It might seem like every flying insect in your garden is out to sting you, but the reality is much less terrifying.
There is a huge diversity of bees and wasps out there—all fall under the scientific order of Hymenoptera, which also includes ants and the less familiar sawflies. Bees are technically one subgroup of the diversity of wasps (in a square/rectangle sort of way).
Within this dizzying array of insects, it’s true that lots of them can’t sting—but it’s probably not the ones that you think. And among those that can sting, only a small minority are responsible for the bulk of human stinging encounters.
What is an insect sting?
Among the bees and wasps that can sting, venom is a unifier. “They all have venom, but the compositions are wildly different,” says Emily Sadler, an entomologist at Utah State University who studies stingers. When a bee or wasp stings, it’s not just the physical poke causing the pain. In fact, in a 2018 study, Sadler found no relationship between an insect’s stinger size and the pain associated with the sting. She also found an inverse relationship between stinger length and venom toxicity—the shorter the stinger, the more toxic the venom.
Stinging Hymenoptera make and store their venom in glands in their abdomens. If you’ve ever been stung by a honey bee, you may have seen this venom sac left behind with the stinger, like a little flag on a pole. When a honey bee loses its stinger, the venom sac stays attached for up to 10 minutes, continuing to pump more venom into a sting site until it dries up.
Landing a sting on animals with thick fur or feathers is tough, notes Justin O. Schmidt, an entomologist at the Southwest Biological Institute in Tucson, Arizona who studies stinging hymenoptera (in part by experiencing their stings firsthand!) and is author of the book The Sting of the Wild. Getting in as much venom as possible with every sting boosts the chances of successful defense. In addition, an abandoned honey bee stinger gives off a scent that can help direct other bees to the same vulnerable spot. Schmidt describes the smell as “a cross between fingernail polish and a ripe banana.”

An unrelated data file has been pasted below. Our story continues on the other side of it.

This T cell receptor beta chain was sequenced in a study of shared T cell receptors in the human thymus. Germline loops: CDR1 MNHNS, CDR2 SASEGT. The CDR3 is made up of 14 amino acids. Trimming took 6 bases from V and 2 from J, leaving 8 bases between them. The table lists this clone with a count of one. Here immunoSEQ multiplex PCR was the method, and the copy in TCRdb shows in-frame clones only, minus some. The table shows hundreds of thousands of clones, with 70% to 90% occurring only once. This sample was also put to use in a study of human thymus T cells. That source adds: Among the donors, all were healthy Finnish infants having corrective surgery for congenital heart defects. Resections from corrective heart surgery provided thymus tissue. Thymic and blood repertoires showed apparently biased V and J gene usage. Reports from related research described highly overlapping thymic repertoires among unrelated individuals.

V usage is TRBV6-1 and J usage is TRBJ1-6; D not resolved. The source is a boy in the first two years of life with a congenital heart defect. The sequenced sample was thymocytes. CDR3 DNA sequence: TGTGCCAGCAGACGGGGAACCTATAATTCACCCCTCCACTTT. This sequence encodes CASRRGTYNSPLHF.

Insects that can’t sting
Only female Hymenoptera of any species are capable of stinging. That’s because stingers are modified ovipositors, the organ used to lay eggs. In lieu of stingers, male bees and wasps have their own, sex-specific, non-venemous genitalia.
Many species of bees and wasps also don’t have useable stingers to begin with, male or female
There are hundreds of species of stingless bees, or Meliponini, living in tropical or subtropical areas of the world. Meliponini have very reduced stingers that can’t be used defensively. To make up for it, they have other tactics: they can bite, and they do—hard! Meliponini have powerful mandibles and their bites pack a punch.
Aside from Meliponini, there are some other solitary bees, like miner bees, that also have very reduced stingers, but for the most part the bee species you probably encounter in daily life are capable of stinging.
Most wasp species, on the other hand, can’t sting. Wasps fall broadly into two categories: stingers and parasitic. Parasitic (or parasitoid) wasps rely on host organisms to complete their life cycle, and in the process usually kill their hosts. These are wasps whose ovipositors are modified to deposit eggs inside living plants, insects, or other organisms. Once inside a host, the wasp eggs hatch and the larvae devour their host organism from the inside out. These parasitic wasps don’t stick their ovipositors in humans, with very few exceptions (absolutely none parasitize humans), and many are so small you could confuse them with gnats.
Most Hymenoptera fall into this parasitic group, says Schmidt. So technically most wasps aren’t a stinging threat to us.
Which insects are most likely to sting you?